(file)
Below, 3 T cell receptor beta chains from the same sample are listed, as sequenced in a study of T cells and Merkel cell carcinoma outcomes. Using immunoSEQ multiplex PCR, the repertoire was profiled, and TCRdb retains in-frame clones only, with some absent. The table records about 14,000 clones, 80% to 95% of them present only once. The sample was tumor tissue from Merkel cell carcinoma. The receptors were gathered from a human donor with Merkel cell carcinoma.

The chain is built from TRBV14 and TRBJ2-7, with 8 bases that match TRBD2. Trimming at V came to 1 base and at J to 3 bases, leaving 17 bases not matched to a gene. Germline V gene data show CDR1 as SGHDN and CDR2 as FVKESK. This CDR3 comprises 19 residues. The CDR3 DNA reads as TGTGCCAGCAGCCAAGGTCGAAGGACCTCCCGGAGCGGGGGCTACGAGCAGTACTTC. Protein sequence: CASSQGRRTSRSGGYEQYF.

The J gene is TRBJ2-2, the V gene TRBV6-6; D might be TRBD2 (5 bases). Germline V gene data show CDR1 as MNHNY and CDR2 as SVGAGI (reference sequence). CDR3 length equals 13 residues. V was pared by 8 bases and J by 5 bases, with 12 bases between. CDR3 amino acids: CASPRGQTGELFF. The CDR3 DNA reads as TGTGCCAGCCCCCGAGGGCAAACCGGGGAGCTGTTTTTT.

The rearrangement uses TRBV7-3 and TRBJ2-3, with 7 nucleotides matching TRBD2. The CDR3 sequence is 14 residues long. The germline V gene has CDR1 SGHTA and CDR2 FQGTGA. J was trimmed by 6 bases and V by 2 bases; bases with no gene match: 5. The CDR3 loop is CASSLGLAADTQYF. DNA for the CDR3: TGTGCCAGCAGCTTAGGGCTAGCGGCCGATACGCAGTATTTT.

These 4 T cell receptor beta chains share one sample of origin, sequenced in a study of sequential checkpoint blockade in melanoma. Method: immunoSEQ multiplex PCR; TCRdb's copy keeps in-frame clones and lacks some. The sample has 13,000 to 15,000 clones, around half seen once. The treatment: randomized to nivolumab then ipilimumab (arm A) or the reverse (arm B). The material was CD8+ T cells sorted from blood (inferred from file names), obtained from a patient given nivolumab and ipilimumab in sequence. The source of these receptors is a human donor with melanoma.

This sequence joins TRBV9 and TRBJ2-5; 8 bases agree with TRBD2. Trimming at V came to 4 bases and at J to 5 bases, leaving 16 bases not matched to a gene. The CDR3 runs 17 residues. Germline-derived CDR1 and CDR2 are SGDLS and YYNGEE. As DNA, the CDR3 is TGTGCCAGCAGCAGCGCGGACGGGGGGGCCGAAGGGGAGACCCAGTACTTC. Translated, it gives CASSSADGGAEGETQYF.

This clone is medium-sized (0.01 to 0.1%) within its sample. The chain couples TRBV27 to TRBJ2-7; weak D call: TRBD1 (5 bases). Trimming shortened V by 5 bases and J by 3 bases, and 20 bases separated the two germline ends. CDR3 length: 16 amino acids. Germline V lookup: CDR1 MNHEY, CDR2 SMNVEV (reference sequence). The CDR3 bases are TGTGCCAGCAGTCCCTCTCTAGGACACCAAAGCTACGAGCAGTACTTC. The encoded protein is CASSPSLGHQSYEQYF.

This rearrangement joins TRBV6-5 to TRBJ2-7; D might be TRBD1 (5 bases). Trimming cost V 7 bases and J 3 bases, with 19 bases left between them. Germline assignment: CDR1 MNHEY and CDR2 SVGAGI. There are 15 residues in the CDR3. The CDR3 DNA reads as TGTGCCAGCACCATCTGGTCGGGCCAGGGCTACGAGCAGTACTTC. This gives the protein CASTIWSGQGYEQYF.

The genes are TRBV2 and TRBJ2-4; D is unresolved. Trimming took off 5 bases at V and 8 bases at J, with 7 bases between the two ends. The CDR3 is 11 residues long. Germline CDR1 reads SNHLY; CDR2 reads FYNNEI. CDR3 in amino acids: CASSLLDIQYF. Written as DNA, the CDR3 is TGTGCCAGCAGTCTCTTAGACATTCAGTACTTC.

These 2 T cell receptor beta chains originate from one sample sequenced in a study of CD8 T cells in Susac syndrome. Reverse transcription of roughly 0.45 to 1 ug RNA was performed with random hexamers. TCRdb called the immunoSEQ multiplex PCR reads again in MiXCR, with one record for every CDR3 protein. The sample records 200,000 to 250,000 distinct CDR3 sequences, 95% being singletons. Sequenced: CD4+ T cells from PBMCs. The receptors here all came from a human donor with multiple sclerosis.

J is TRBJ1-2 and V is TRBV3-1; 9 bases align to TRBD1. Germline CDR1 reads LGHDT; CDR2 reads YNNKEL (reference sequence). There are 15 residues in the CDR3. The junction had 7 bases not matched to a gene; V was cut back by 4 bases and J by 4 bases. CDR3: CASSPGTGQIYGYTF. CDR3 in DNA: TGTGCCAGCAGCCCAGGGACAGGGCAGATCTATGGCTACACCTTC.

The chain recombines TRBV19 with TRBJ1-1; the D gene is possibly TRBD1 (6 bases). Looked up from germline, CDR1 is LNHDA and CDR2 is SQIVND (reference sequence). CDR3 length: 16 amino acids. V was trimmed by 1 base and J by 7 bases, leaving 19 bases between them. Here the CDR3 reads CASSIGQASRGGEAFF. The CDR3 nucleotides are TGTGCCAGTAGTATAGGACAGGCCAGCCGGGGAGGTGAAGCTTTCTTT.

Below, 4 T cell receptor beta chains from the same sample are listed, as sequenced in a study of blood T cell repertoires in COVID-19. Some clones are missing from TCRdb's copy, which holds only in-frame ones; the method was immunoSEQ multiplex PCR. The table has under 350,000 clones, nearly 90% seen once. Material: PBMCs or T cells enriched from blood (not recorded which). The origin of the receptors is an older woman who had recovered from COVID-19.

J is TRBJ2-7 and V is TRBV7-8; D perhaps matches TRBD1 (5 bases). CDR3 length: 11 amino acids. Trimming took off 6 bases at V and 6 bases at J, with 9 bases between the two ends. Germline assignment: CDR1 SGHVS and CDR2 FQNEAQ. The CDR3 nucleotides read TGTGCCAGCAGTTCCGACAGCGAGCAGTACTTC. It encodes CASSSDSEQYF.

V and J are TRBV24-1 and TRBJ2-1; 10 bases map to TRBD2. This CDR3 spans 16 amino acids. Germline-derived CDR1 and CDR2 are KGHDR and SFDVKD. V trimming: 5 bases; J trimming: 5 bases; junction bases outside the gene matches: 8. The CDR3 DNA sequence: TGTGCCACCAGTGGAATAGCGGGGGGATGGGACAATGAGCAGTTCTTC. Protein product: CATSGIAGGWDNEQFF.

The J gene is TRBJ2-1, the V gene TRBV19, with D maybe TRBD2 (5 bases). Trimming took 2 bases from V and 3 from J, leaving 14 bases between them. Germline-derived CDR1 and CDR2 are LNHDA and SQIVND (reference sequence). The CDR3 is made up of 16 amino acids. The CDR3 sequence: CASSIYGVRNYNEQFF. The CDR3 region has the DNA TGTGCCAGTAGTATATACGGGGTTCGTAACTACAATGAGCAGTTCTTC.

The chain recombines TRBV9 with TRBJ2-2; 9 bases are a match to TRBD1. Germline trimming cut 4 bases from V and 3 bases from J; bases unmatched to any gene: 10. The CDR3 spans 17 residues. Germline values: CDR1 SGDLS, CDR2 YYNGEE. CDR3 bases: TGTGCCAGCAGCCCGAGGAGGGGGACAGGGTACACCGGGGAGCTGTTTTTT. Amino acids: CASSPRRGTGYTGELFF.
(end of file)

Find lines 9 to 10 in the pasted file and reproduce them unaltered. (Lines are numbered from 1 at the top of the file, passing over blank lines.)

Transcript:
The genes are TRBV2 and TRBJ2-4; D is unresolved. Trimming took off 5 bases at V and 8 bases at J, with 7 bases between the two ends. The CDR3 is 11 residues long. Germline CDR1 reads SNHLY; CDR2 reads FYNNEI. CDR3 in amino acids: CASSLLDIQYF. Written as DNA, the CDR3 is TGTGCCAGCAGTCTCTTAGACATTCAGTACTTC.

These 2 T cell receptor beta chains originate from one sample sequenced in a study of CD8 T cells in Susac syndrome. Reverse transcription of roughly 0.45 to 1 ug RNA was performed with random hexamers. TCRdb called the immunoSEQ multiplex PCR reads again in MiXCR, with one record for every CDR3 protein. The sample records 200,000 to 250,000 distinct CDR3 sequences, 95% being singletons. Sequenced: CD4+ T cells from PBMCs. The receptors here all came from a human donor with multiple sclerosis.